Political observers say these seemingly contradictory outcomes make one thing clear: Latinos – as candidates and as voters – played a decisive role in Tuesday’s election.

Ironically, the party that was accused of using anti-immigrant rhetoric gained victories for Latino candidates. Republican Susana Martinez was elected New Mexico’s first Latina governor and Brian Sandoval became Nevada’s first Latino governor. Latino Republicans won five new House seats, and one new Senate seat, giving Latino Republicans a record total of eight seats in both houses of Congress.

Latino voters also made the difference in Western states like California, Colorado and Nevada, where they warded off Republicans in key races, demonstrating Latinos’ “rejection of anti-immigrant campaigns,” according to Arturo Vargas, executive director of the National Association of Latino Elected and Appointed Officials (NALEO).

“The Latino firewall in the West actually helped save the Senate for Democrats,” Frank Sharry, executive director of America’s Voice in Washington, D.C., said during a press conference Wednesday.

A Latino Decisions poll of Latino voters in eight states, Illinois, Florida, Texas, Colorado, New Mexico, Arizona, Nevada and California, found that “the GOP wave stops in California. There was virtually no evidence of a GOP wave in the state with the largest Latino population,” according to pollster Gary Segura.

In California, Vargas said, Latinos helped defeat Republicans Meg Whitman, who took a tough on immigration stance during the primary, and Carly Fiorina, who opposed immigration reform.

“Latinos may well have saved the Senate. They certainly saved Harry Reid,” said Segura. Latinos accounted for 10 percent of the vote in Nevada, according to Latino Decisions, and Reid won by only 5.4 percent.

Senate Majority Leader Reid was a vocal supporter of the DREAM Act, while his opponent, Republican Tea Party-backed Sharron Angle, used images of immigrants during her campaign that many Latinos found offensive.

In Arizona, Democrat Terry Goddard “destroyed” Republican Gov. Jan Brewer among Latinos, according to Segura, although the governor who signed the controversial immigration law SB 1070 triumphed in the overall vote. Sen. McCain, who also kept his seat in the election, received dismal support from Latinos in Arizona, who preferred his Democratic rival by a 4-to-1 margin.

Latino voters also played key roles in electing Sen. Michael Bennet of Colorado, accounting for 6 percent of the overall vote, and Gov. Pat Quinn of Illinois, where they made up more than 4 percent of the vote in a race whose margin was less than 1 percent.

“The Colorado results may be the highlight of the night for Latinos,” said Segura, noting that Latino voters helped defeat conservative Tom Tancredo in his bid for governor.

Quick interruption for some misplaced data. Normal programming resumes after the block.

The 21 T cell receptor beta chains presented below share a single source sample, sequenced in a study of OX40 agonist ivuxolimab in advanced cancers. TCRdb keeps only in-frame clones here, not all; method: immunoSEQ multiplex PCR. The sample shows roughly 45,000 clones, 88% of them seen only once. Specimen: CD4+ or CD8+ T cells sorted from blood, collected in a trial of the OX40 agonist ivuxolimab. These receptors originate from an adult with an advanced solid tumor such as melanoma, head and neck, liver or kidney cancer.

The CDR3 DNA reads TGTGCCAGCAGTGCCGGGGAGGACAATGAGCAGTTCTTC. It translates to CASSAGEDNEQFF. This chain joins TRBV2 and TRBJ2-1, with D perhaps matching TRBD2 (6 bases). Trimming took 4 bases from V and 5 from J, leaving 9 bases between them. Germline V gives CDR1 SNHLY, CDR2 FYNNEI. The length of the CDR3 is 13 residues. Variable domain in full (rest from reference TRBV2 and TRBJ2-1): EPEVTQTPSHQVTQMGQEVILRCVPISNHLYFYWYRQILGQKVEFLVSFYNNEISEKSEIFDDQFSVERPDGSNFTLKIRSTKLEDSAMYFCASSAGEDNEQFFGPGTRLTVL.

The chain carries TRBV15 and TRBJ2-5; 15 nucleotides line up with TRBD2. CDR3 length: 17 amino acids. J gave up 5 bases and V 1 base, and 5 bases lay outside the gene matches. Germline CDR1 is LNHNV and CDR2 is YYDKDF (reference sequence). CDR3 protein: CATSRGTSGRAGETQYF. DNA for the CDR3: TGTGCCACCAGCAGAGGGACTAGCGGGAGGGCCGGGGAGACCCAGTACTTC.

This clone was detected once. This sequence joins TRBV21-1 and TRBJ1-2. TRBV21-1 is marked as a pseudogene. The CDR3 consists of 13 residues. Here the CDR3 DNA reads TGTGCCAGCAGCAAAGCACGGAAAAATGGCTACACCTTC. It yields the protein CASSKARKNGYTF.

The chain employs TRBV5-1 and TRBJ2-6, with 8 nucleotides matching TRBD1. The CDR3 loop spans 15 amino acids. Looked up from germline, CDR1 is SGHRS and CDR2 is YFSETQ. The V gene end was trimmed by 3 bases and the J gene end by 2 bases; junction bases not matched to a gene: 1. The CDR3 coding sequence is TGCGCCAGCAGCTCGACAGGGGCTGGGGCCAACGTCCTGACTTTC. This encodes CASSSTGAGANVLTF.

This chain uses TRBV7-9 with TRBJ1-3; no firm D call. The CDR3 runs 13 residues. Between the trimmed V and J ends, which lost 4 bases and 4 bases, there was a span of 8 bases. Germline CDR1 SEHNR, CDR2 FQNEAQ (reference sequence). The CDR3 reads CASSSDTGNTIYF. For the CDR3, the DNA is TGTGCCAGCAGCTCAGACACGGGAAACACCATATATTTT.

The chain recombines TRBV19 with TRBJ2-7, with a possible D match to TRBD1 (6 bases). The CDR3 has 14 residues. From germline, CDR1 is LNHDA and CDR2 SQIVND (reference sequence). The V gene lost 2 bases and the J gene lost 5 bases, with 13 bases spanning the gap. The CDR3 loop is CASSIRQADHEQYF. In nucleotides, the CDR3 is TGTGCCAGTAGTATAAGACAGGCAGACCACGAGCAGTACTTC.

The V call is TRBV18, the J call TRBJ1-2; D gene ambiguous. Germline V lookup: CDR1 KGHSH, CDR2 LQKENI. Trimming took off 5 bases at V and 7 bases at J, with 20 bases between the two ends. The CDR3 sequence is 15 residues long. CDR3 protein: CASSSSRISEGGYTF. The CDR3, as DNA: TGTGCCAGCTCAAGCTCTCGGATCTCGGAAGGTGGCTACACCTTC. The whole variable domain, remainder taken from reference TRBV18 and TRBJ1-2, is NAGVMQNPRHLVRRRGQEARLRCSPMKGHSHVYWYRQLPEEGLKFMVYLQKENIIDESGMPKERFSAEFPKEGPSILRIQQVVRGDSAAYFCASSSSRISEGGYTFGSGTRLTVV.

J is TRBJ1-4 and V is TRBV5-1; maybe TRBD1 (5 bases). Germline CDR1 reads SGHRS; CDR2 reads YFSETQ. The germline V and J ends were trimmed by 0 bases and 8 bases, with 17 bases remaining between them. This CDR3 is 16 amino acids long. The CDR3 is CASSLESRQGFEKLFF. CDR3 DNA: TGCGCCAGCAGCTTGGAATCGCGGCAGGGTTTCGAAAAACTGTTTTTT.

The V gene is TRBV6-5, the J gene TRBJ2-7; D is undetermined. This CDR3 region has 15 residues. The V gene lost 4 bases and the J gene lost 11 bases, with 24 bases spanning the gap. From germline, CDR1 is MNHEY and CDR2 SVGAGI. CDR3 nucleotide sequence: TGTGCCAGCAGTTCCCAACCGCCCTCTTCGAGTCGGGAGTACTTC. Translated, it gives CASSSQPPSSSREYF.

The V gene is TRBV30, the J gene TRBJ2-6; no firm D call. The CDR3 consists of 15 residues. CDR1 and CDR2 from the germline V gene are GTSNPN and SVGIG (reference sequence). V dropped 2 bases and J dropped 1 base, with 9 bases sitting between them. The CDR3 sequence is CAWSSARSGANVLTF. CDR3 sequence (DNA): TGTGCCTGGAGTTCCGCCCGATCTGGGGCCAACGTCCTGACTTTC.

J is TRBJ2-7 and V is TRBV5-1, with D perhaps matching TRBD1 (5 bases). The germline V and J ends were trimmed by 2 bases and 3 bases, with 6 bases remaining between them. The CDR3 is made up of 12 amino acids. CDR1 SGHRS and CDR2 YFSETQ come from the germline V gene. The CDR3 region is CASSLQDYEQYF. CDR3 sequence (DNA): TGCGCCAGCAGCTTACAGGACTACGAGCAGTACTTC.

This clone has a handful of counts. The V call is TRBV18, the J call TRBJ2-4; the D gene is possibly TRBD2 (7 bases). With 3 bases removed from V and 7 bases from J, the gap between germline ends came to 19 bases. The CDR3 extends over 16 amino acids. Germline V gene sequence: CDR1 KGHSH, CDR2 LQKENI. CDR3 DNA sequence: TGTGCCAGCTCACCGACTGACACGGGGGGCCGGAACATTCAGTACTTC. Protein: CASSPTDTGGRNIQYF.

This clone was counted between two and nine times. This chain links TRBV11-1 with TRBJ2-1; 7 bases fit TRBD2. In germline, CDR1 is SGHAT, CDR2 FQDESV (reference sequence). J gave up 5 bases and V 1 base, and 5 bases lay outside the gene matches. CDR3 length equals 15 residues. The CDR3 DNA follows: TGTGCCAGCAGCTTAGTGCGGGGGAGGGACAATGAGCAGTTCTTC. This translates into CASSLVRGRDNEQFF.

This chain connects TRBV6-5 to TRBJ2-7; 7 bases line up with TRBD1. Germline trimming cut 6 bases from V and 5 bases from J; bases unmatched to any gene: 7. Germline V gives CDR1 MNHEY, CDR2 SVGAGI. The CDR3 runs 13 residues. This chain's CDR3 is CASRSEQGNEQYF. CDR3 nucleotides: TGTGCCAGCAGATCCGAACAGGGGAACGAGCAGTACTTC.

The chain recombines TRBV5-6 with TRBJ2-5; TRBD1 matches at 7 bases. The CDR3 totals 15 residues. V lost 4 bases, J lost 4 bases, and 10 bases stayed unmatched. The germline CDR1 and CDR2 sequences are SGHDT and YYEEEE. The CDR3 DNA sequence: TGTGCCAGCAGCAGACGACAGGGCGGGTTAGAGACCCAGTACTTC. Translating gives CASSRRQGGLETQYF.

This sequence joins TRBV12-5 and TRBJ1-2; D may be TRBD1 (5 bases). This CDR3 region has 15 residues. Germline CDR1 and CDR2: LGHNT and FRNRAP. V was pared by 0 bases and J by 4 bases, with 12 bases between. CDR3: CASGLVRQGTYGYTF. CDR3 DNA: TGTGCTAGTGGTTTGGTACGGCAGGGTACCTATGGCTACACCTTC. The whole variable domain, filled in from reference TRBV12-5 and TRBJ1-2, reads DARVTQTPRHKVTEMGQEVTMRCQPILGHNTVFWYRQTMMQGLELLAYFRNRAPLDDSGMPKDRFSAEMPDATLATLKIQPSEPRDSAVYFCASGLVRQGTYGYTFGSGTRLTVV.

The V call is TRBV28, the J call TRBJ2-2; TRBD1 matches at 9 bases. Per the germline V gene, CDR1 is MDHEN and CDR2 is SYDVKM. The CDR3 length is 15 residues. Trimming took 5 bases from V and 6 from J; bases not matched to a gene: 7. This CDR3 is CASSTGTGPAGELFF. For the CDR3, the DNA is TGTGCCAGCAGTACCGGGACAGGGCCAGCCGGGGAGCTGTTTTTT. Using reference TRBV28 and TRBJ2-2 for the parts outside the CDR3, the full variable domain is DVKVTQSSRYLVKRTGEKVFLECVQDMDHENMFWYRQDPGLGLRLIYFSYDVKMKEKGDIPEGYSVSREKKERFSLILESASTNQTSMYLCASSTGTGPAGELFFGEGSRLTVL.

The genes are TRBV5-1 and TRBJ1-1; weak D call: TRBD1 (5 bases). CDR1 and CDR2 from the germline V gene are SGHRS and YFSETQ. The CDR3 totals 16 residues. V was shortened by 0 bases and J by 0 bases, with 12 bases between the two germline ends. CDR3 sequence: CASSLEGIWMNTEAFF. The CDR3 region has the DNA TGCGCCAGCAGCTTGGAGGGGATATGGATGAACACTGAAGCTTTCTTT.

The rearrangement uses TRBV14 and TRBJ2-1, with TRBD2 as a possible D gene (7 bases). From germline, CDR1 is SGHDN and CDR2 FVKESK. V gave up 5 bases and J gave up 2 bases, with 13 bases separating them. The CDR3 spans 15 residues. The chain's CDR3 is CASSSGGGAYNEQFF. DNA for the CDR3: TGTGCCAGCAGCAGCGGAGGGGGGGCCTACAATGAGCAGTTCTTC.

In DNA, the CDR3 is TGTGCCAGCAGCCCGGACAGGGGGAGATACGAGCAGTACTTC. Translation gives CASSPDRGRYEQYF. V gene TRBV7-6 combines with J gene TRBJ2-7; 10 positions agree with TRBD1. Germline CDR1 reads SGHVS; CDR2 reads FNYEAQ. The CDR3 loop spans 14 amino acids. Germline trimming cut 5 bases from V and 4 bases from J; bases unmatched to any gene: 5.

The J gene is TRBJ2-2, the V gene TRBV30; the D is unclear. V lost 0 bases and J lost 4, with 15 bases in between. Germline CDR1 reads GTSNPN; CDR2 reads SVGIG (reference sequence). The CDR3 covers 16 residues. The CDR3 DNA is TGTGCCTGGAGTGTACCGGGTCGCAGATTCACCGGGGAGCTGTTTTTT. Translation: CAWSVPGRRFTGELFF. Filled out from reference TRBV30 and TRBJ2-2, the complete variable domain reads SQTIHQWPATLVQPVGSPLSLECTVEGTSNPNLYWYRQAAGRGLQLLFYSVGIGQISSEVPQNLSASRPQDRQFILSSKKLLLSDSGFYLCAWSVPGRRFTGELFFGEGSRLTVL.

Even when Latino Republicans were on the ballot, Latinos trended Democratic, Segura said, suggesting that the candidates’ positions on the issues trumped their ethnicity. Brian Sandoval lost badly among Latinos in Nevada, and Susana Martinez got only 38 percent of the Latino vote in New Mexico.

Cuban-American Marco Rubio, who won the Senate race in Florida, enjoyed the support of the Cuban-American community there. But according to Latino Decisions, among non-Cuban Latinos, he lost by 60-to-40 percent.

“Some may have anticipated that Latino voters would vote for candidates simply because they were Latino,” said Clarissa Martinez de Castro of the National Council of La Raza (NCLR). “That was clearly not the case.”

Immigration reform advocates cautioned that simply putting Latino candidates on the ticket was not a valid long-term strategy for the GOP.

The candidates’ positions on the issues were what mattered most, Martinez said, and Latino voters used a candidate’s stance on immigration as a barometer to gauge his or her attitudes toward the Latino community.

When asked why they went to the polls, the plurality of Latinos (47 percent) said they were there to support and represent the Latino community. Fifty-three percent said anti-Latino or anti-immigrant sentiment influenced their decision to vote.

“Latinos turned out to vote for respect,” said Martinez of NCLR. “Parties that demonize or take Latino voters for granted are doing it at a great risk if not at their peril.”

“The message from Latino voters was clear: We reject the politics of fear and demonization,” said Martinez.

If Republicans hadn’t used anti-immigrant rhetoric in their campaigns, she added, “they could have captured the Senate.”

Meanwhile, immigrant advocates say the results of Tuesday’s election do not bode well for the passage of immigration reform.

“With Lamar Smith (R-Tex.) and Steve King (R-Iowa) in charge of immigration politics for Republicans, we can expect them to pursue what can only be described as a mass deportation strategy,” said Sharry of America’s Voice. “Just as Latinos served as a firewall for Senate Democrats, we want Senate Democrats to serve as a firewall to the proposals being pushed by the House.”